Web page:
blcli_execute Utility convertModelType RED_HAT_CATALOG_GROUP
blcli_storeenv groupType
blcli_execute PatchCatalog listRedhatPatchCatalogs
blcli_execute Utility setTargetObject
blcli_execute Utility listPrint
blcli_storelocal catalogs
while read catalog
     do
     blcli_execute PatchCatalog getCatalogIdByFullyQualifiedCatalogName "${catalog}" ${groupType}
     blcli_storelocal catalogGroupId
     blcli_execute PatchCatalog isCatalogLastUpdateSuccessful ${catalogGroupId}
     blcli_storelocal isCatalogLastUpdateSuccessful
     echo "${catalog}:${isCatalogLastUpdateSuccessful}"
done  <<< "$(awk 'NF' <<< "${catalogs}")"

That's a quick and easy way to populate a dashboard or otherwise get a quick view of your catalog states.  If the run failed you could then get the CUJ Key, and dump the last job run log information and email it off. I know that's jumping from 0 to 60 wrt using the blcli but I learn by example so I'll teach by example.  Suffice to say at some point in my blcli usage I figured out how to do each of those things - find the latest run key, use that to get job run information, send an email - by poking around in the released/unreleased command docs, trying various commands in my test env and seeing what happened.  Here we go:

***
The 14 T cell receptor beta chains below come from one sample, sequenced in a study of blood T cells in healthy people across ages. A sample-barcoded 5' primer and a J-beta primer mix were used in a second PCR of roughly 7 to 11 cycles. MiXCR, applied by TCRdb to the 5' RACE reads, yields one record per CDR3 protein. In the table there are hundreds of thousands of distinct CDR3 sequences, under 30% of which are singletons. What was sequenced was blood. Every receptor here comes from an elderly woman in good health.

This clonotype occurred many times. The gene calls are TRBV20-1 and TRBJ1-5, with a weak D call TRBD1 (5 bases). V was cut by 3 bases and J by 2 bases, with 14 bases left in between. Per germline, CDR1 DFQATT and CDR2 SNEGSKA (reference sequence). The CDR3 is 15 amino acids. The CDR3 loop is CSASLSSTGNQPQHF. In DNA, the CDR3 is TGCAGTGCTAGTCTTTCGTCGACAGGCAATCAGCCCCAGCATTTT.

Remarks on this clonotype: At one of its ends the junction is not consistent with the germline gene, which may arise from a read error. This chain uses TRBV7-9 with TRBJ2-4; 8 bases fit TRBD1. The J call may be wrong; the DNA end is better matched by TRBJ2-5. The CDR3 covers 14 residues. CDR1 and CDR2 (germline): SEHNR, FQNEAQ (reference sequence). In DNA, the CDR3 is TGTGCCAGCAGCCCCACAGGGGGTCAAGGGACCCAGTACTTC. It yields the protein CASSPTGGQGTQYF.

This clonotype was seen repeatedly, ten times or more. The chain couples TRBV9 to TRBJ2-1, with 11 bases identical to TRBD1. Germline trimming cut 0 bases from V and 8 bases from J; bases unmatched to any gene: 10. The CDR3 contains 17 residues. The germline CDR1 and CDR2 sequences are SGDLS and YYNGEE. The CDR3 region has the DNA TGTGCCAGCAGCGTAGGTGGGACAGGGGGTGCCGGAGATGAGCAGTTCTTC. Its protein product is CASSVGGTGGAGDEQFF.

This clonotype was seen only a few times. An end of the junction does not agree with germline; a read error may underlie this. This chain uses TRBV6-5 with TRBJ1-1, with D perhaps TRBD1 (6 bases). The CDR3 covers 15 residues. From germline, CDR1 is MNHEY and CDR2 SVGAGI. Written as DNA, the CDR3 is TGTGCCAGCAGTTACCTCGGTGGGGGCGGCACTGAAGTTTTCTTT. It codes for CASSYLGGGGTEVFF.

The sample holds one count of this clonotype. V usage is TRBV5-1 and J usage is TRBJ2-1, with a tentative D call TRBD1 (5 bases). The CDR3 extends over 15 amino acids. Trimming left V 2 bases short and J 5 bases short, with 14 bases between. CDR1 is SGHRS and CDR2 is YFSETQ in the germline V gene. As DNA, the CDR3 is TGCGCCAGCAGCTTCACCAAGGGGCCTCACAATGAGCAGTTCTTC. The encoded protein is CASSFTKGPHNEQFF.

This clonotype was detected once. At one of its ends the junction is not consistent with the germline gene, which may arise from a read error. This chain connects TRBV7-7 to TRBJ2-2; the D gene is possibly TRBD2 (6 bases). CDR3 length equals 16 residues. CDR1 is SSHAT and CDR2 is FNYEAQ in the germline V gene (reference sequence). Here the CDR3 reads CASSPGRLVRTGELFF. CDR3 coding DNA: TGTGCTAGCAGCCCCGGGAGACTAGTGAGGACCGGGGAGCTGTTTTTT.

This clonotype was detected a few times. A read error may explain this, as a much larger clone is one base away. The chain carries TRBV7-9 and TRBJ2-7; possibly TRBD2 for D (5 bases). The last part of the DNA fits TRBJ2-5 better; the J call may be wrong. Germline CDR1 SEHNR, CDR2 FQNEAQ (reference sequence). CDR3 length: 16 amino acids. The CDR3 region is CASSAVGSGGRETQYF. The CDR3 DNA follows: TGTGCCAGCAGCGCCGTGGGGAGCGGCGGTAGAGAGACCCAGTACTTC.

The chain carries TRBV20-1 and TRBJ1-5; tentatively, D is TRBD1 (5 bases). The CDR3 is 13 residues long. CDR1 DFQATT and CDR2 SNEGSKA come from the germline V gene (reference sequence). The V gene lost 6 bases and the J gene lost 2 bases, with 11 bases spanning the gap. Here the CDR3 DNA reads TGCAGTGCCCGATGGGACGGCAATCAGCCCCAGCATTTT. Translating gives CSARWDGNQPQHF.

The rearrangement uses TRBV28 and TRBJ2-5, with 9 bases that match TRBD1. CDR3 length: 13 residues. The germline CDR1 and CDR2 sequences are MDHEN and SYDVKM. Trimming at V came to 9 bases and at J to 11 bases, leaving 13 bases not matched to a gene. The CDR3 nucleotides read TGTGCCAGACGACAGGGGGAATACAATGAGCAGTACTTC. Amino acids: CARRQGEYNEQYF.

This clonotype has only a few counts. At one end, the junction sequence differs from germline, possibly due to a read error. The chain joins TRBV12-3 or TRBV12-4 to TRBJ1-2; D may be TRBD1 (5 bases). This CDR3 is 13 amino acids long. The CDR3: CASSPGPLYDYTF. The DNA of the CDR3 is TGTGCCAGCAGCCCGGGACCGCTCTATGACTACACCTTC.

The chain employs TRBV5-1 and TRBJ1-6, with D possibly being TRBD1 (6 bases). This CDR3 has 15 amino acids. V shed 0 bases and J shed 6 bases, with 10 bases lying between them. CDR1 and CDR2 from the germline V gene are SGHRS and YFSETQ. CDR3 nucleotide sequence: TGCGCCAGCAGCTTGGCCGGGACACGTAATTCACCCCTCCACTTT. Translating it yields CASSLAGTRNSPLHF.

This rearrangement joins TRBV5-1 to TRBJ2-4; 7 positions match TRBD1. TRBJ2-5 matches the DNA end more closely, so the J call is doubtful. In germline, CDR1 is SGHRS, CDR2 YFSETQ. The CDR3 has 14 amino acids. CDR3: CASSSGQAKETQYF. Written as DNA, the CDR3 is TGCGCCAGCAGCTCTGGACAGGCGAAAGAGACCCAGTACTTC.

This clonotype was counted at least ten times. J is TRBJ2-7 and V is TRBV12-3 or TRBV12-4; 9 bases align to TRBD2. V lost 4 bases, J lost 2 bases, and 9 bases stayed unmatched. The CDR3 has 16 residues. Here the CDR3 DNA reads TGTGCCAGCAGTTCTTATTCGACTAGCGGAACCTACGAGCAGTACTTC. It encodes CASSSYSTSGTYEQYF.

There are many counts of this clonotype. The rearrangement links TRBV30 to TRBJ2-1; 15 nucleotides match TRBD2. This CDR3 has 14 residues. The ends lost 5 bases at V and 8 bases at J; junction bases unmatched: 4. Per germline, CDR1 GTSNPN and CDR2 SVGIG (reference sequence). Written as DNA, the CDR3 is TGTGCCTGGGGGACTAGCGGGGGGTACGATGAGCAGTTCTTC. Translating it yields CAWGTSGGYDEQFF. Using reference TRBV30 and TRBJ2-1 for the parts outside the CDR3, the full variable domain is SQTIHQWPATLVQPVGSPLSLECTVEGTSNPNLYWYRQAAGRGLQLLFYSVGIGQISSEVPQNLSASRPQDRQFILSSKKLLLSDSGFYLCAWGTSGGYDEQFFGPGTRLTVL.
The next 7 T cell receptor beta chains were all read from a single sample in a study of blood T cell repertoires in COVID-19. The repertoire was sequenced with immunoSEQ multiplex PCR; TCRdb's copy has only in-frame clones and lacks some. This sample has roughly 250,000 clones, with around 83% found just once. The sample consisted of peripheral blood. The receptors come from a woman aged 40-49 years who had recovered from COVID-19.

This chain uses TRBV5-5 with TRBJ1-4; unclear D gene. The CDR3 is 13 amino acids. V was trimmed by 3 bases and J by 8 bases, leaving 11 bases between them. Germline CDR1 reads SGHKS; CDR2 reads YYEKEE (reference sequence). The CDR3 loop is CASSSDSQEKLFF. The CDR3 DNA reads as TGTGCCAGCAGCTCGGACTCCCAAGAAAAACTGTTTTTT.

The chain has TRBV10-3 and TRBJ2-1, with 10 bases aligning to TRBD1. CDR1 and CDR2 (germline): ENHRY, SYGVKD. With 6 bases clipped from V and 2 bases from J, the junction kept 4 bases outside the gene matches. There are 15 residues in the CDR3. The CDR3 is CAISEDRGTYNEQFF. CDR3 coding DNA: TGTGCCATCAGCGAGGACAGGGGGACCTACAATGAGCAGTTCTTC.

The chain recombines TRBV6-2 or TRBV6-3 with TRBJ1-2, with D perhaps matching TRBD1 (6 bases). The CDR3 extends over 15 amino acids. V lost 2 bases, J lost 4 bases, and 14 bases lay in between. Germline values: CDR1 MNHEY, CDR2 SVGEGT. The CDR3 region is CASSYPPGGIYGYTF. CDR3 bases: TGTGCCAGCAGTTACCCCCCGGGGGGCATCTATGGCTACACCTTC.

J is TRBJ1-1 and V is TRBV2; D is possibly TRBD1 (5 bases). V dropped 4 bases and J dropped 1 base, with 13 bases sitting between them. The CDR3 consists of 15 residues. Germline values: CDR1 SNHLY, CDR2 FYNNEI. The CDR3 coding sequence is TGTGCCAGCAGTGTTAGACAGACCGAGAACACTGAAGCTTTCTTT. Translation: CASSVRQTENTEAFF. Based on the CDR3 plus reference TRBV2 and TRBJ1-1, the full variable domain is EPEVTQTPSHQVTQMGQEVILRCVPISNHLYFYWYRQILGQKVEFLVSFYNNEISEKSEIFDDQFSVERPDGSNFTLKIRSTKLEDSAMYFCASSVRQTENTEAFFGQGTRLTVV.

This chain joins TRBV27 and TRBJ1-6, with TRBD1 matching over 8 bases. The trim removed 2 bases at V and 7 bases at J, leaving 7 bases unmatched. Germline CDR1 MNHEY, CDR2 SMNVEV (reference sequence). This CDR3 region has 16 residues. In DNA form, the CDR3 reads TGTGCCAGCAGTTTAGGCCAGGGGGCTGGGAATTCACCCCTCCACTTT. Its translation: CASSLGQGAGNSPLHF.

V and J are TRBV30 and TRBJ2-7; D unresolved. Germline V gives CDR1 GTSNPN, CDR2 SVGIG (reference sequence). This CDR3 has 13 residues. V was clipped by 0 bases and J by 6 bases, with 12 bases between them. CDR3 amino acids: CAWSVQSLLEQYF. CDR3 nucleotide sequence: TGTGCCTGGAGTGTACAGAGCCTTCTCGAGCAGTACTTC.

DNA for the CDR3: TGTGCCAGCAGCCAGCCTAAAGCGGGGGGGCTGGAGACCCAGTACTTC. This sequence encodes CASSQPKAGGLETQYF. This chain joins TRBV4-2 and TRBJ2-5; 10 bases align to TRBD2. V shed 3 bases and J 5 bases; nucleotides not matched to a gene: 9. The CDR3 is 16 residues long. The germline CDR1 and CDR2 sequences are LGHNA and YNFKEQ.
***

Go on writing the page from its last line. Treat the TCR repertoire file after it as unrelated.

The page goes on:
blcli_execute Utility convertModelType RED_HAT_CATALOG_GROUP
blcli_storeenv groupType
blcli_execute PatchCatalog listRedhatPatchCatalogs
blcli_execute Utility setTargetObject
blcli_execute Utility listPrint
blcli_storelocal catalogs

while read catalog
     do
     blcli_execute PatchCatalog getCatalogIdByFullyQualifiedCatalogName "${catalog}" ${groupType}
     blcli_storelocal catalogGroupId
     blcli_execute PatchCatalog isCatalogLastUpdateSuccessful ${catalogGroupId}
     blcli_storelocal isCatalogLastUpdateSuccessful
     if [[ "${isCatalogLastUpdateSuccessful}" = "true" ]]
        then
        blcli_execute PatchCatalog getCUJDBKeyByFullyQualifiedCatalogName REDHAT "${catalog}"
        blcli_storelocal cujKey
        # false is also returned if there are no runs
        blcli_execute JobRun findRunCountByJobKey ${cujKey}
        blcli_storelocal jobRunCount
        if [[ ${jobRunCount} -gt 0 ]]
                then
                blcli_execute JobRun findLastRunKeyByJobKeyIgnoreVersion ${cujKey}
                blcli_storelocal cujRunKey
                # get the start time of the cuj run and the job name for our log/email
                blcli_execute JobRun findByJobRunKey ${cujRunKey}
                blcli_execute JobRun getStartTime
                blcli_storelocal startTime
                blcli_execute JobRun getJobName
                blcli_storelocal jobName
                blcli_execute JobRun jobRunKeyToJobRunId ${cujRunKey}
                blcli_storelocal cujRunId
                blcli_execute JobRun getLogItemsByJobRunId ${cujRunId}
                blcli_storelocal cujLogItems
                echo "${cujLogItems}" > "/tmp/${catalog##*/}-${cujRunId}.log"
                blcli_execute Email sendMailWithAttachment appserver@example.com user@example.com "Log for failed CUJ: ${jobName} at: ${startTime}" "Please review attached log for errors" "/tmp" "${catalog##*/}-${cujRunId}.log"
        else
                echo "Catalog ${catalog} has had ${jobRunCount} runs..."